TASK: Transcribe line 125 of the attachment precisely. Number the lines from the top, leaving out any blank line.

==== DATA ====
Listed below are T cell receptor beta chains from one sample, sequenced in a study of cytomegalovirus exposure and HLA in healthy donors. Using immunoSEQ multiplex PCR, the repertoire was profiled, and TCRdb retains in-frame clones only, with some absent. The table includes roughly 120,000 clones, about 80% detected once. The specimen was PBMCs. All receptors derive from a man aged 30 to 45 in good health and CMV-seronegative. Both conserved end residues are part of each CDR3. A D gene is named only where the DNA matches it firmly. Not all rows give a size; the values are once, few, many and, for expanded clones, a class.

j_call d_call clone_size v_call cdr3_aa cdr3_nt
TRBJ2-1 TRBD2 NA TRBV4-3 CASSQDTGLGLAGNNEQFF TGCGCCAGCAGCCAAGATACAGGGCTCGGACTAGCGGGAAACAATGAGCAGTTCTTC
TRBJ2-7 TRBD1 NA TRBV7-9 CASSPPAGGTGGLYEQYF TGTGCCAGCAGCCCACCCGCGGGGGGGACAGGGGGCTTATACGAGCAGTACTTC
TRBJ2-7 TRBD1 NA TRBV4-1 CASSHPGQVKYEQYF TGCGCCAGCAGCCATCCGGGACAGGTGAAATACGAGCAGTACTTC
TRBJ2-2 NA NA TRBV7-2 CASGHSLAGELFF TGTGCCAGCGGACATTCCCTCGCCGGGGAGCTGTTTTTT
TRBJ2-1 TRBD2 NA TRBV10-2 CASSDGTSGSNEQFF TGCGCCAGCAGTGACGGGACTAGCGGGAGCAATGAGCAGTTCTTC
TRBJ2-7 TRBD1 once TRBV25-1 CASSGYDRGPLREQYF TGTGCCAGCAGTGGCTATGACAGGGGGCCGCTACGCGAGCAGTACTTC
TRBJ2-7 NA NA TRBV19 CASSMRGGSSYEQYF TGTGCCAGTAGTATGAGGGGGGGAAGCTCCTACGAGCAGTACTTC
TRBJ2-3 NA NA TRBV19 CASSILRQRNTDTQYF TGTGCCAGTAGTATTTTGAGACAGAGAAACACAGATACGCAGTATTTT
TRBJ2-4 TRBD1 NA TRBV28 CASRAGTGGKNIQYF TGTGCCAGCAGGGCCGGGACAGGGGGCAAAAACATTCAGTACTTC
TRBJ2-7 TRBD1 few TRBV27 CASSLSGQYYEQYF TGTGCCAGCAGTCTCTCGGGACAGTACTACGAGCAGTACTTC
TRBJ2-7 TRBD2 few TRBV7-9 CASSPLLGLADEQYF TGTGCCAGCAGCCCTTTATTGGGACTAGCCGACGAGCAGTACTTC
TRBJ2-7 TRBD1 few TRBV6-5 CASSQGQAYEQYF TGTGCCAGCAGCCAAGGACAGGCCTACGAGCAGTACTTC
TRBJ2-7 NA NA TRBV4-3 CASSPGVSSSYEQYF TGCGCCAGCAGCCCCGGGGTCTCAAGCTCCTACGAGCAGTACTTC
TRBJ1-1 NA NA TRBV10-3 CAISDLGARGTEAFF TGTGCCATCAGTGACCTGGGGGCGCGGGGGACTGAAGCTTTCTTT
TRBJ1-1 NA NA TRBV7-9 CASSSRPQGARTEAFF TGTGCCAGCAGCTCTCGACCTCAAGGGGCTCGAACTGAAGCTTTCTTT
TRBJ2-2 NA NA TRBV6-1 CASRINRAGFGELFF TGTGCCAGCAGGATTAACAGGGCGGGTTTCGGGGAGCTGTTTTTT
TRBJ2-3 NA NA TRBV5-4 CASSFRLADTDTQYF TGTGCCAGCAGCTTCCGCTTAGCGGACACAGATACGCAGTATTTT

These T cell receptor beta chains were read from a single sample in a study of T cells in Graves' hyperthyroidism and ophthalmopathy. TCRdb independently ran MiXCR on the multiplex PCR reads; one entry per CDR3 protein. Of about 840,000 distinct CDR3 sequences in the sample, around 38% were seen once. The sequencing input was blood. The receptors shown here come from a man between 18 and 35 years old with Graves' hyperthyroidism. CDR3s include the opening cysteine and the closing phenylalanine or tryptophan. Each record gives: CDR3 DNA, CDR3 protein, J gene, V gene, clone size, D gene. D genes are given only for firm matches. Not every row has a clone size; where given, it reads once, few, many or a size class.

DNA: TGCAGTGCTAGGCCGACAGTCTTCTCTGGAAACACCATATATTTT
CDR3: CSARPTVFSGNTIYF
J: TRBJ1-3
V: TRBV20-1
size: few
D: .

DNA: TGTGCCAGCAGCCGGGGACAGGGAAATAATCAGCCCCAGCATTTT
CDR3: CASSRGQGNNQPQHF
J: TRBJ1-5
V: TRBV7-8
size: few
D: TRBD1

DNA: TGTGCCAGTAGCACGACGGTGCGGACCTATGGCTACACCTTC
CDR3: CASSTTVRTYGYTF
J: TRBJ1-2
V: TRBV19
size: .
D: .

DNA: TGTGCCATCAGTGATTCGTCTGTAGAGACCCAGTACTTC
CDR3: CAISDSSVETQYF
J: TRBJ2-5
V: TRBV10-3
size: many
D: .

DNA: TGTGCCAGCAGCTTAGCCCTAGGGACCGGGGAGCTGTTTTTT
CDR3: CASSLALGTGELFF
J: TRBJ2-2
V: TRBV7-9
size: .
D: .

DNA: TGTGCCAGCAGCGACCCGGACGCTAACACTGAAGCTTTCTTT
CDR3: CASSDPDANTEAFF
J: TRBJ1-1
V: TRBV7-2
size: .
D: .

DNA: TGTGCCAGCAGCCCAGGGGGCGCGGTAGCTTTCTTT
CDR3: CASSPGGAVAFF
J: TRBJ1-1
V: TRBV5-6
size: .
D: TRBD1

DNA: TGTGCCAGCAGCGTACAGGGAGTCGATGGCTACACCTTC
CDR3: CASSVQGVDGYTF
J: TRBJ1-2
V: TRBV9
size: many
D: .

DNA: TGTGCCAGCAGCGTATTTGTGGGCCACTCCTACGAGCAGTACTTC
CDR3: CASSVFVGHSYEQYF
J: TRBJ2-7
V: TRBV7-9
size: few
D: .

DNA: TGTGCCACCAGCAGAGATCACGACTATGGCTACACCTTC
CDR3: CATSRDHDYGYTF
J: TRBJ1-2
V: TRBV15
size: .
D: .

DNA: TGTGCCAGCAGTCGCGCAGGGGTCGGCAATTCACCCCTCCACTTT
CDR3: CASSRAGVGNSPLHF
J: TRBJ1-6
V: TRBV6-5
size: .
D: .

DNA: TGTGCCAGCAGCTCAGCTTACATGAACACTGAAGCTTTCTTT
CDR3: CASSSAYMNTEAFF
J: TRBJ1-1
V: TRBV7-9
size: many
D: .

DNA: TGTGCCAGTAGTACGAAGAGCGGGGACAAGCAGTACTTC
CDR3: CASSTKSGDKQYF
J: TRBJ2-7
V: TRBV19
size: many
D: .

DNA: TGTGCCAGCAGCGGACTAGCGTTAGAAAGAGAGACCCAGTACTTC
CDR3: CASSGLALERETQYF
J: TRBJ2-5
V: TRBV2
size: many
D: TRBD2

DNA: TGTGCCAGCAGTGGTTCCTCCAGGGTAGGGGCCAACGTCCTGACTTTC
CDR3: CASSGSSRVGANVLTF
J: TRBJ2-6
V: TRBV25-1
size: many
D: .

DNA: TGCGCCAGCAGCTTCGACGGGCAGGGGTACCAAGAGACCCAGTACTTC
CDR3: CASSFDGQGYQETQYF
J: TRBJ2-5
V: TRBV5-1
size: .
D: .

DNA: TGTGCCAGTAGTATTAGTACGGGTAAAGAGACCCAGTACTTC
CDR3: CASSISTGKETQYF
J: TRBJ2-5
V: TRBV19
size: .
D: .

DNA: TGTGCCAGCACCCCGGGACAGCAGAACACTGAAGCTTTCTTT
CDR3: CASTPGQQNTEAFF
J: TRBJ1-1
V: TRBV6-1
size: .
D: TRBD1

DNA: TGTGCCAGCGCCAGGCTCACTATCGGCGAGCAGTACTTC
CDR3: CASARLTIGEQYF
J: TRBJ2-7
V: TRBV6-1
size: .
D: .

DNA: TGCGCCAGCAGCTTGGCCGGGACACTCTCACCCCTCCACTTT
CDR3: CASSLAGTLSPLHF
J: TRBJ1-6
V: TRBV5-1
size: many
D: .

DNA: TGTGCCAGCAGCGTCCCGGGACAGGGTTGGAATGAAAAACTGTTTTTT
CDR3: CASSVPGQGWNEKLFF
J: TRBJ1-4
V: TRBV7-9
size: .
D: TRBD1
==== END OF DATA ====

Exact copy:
J: TRBJ1-1